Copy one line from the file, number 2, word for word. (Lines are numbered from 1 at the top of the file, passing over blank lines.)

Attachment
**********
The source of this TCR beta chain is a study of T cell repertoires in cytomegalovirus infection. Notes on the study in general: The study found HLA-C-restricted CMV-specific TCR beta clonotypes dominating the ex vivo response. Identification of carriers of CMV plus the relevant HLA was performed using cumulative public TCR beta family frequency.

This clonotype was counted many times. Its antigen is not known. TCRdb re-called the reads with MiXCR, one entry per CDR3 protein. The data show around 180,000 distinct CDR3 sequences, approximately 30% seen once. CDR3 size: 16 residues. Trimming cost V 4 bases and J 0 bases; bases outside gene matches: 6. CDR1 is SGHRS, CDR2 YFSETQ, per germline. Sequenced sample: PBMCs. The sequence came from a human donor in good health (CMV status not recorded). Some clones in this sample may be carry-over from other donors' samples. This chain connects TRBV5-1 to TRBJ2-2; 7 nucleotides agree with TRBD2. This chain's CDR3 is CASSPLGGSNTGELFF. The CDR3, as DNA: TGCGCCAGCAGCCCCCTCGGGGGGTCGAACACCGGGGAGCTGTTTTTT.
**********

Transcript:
This clonotype was counted many times. Its antigen is not known. TCRdb re-called the reads with MiXCR, one entry per CDR3 protein. The data show around 180,000 distinct CDR3 sequences, approximately 30% seen once. CDR3 size: 16 residues. Trimming cost V 4 bases and J 0 bases; bases outside gene matches: 6. CDR1 is SGHRS, CDR2 YFSETQ, per germline. Sequenced sample: PBMCs. The sequence came from a human donor in good health (CMV status not recorded). Some clones in this sample may be carry-over from other donors' samples. This chain connects TRBV5-1 to TRBJ2-2; 7 nucleotides agree with TRBD2. This chain's CDR3 is CASSPLGGSNTGELFF. The CDR3, as DNA: TGCGCCAGCAGCCCCCTCGGGGGGTCGAACACCGGGGAGCTGTTTTTT.